The Muji store takes up just 15,000 square feet, so the team used unleased spaces nearby to lay down materials. Even so, with 60-plus workers toiling in the space at any given time, there wasn't an overabundance of elbow room.
"It was a very tight space constantly," Rainey said.
Perfect for Portland
The fact that Muji's Portland location would be a flagship store was especially exciting for Rainey.
"[A Muji flagship store] usually highlights a lot more than just their product," he said.
For Muji, the interior design and materials of the Portland store had to help explain — with texture and color and line, rather than words — the retailer's brand and mission. While Muji is as popular in Japan as Target is in the U.S. — though the Muji staff is quick to point out the shopping experiences are not the same — and has 900 stores around the world, the company currently only has 17 stores in the U.S. Five of those stores are in California, but only about 5 percent of people in that state are aware of Muji's products and mission, according to Eric Kobuchi, general manager of Muji's new business development department.
In planning a move into the Pacific Northwest, the retailer considered opening a store in Seattle, Kobuchi said. But it settled on Portland, in large part because Muji's leadership felt the Rose City's commitment to recycling and sustainability was more in tune with the retailer's way of doing business.
When it came to interior design of its Portland location, the retailer and the project architect, a Japanese firm called Super Potato that Rainey says has worked on high-profile hotel lobbies and retail stores, continued to respect the local focus.
The design team wanted to embrace Oregon and what the state represents, Rainey said, so more than 204 reclaimed old-growth timbers were used on the interior design. The timber, which was locally sourced, required some extra effort with regard to construction. Connecting the 12-by-12-inch beams and columns was like a puzzle, Rainey said. The team also had to bring in someone to grade each piece of timber to make sure that it was seismically sound enough to be used in a structural capacity.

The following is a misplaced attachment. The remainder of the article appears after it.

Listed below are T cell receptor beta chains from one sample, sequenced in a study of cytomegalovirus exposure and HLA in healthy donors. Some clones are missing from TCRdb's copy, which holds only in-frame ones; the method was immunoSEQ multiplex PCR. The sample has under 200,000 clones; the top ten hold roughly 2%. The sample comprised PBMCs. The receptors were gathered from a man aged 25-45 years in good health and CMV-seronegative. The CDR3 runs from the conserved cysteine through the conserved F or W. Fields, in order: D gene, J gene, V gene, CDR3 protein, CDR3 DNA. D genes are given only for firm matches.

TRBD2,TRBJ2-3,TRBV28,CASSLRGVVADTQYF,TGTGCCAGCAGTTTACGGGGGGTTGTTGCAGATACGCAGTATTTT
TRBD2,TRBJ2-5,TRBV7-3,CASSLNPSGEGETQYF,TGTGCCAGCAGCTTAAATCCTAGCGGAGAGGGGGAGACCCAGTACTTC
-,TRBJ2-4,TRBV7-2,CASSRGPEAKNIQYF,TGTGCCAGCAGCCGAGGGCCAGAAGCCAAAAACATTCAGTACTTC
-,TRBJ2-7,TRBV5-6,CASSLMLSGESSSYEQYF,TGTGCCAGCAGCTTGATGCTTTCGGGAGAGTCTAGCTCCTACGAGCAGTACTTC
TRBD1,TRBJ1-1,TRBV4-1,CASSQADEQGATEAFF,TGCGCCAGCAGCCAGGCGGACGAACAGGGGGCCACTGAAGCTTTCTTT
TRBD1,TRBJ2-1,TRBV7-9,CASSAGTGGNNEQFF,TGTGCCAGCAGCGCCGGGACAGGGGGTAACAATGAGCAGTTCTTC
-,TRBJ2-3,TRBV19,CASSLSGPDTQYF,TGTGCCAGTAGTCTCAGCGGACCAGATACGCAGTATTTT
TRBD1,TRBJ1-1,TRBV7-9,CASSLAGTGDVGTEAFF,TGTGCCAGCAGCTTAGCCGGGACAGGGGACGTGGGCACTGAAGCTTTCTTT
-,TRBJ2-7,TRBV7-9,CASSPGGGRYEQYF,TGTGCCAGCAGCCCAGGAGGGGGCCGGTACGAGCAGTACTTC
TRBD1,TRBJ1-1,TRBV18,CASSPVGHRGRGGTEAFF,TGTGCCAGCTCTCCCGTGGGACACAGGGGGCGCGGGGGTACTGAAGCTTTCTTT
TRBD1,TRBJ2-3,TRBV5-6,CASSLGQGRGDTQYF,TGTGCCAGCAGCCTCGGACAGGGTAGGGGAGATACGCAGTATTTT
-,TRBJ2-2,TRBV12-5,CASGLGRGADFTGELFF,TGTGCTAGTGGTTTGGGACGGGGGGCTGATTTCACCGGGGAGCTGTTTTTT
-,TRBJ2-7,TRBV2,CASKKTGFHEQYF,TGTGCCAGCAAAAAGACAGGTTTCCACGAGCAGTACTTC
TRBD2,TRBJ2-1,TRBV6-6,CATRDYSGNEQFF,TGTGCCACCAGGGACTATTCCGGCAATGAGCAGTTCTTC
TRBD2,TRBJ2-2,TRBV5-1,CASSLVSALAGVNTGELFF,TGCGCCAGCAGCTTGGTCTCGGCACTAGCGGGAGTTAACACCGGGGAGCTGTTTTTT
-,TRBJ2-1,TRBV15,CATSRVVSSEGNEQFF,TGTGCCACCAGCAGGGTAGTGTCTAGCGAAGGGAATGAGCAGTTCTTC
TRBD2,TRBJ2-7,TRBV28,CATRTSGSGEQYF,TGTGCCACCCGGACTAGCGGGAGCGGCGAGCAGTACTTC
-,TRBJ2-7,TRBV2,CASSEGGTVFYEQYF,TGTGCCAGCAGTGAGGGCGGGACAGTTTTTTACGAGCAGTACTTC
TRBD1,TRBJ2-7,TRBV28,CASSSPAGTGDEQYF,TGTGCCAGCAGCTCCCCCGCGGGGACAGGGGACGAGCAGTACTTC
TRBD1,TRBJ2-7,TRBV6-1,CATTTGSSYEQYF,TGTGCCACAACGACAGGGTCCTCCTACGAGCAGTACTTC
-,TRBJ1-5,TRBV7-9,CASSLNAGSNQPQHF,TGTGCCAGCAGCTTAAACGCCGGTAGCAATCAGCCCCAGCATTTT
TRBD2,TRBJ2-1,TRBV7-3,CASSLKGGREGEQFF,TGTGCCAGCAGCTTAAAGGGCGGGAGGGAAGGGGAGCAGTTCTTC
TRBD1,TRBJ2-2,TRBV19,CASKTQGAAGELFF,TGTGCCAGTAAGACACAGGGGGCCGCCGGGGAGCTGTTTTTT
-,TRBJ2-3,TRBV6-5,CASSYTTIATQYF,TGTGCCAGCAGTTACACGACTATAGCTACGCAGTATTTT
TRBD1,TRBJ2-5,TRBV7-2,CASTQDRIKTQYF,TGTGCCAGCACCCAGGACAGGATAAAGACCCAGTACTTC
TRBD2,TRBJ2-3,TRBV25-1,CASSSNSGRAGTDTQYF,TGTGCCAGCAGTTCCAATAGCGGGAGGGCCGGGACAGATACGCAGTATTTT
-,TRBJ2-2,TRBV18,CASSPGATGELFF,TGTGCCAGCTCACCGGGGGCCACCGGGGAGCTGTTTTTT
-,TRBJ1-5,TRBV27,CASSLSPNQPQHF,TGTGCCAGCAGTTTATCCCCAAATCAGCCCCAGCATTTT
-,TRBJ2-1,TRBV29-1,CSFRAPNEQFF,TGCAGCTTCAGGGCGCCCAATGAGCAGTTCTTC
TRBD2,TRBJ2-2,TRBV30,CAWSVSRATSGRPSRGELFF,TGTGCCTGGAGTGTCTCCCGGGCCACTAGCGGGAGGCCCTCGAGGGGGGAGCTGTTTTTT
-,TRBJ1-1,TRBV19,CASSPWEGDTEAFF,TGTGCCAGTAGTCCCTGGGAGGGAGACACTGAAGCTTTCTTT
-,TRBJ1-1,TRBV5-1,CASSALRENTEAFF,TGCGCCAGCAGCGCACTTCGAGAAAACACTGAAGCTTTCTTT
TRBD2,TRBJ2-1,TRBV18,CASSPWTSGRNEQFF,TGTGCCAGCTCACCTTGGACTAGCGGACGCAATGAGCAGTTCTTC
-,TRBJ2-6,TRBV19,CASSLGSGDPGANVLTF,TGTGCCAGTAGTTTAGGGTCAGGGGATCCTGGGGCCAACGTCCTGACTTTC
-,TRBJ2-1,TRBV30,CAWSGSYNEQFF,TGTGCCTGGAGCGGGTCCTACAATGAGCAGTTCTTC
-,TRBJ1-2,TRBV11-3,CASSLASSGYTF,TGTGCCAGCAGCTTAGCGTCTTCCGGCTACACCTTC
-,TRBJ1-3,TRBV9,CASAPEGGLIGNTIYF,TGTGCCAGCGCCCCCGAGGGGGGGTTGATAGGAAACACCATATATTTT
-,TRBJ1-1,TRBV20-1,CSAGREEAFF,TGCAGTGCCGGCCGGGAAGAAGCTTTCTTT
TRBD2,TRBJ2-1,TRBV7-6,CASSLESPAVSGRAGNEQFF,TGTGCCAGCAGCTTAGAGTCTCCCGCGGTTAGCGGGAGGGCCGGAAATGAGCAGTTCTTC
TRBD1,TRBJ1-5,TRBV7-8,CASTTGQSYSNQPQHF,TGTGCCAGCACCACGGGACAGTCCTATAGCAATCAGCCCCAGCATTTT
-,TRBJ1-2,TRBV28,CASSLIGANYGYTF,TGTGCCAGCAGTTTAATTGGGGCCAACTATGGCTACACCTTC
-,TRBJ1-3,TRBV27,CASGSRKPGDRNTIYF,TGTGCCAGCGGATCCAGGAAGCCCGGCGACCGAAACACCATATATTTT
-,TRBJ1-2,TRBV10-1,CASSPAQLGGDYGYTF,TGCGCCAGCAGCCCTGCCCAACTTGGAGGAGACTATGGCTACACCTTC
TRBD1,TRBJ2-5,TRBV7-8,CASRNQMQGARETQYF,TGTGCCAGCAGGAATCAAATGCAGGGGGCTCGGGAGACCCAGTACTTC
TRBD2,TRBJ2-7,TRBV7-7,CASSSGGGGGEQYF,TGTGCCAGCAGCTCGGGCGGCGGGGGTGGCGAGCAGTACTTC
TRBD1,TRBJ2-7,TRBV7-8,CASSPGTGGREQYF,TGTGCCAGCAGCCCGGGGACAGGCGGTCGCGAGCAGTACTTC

"We were delivered a concept package from [the architect] with general dimensions, but they wanted them to be organically raw; we also had the structural engineer's requirements (for structural soundness)," Rainey said. "That made it very complex, but it also made it very cool."
Even the floor of the store received special attention to detail. While the floor boards are all riff-cut white oak, sections feature one of three stains: natural grain, dark stain or a white-wash stain. The three color concepts are used to separate different merchandise areas are in the store.
Walking the talk
Sustainability isn't just limited to the interior design of the Portland store. The company has made environmental stewardship and supporting local farmers and other producers a regular part of how it does business, Kobuchi said.
Clothing, bedding and bath towels for example, feature an organic cotton content of as much as 97 percent. The company's stores in Japan have restaurants included, which feature produce and fruit sourced from farms in the area. The company even finds a use for the crusts it cuts off sandwiches, a common practice in Japan, according to Kobuchi. Looking to put the crusts to good use, rather than simply tossing them in the trash, the company bakes them, adds seasoning and then packages the end result as a snack food that has become a favorite of shoppers.
While the Portland location doesn't include a restaurant — though Kobuchi said that may change in the future — the store does contain a coffee bar featuring woodwork by Axiom Custom Products, a company in northeast Portland. In addition to coffee drinks and pastries at the coffee bar, shoppers will be able to buy bags of beans so they can enjoy brews from local companies at home. The first to be featured is Nossa Familia, a Portland-based roaster that specialized in sustainable specialty coffees.
"We'll have new (roaster) every three or four months," Kobuchi said. "But they will always be local companies."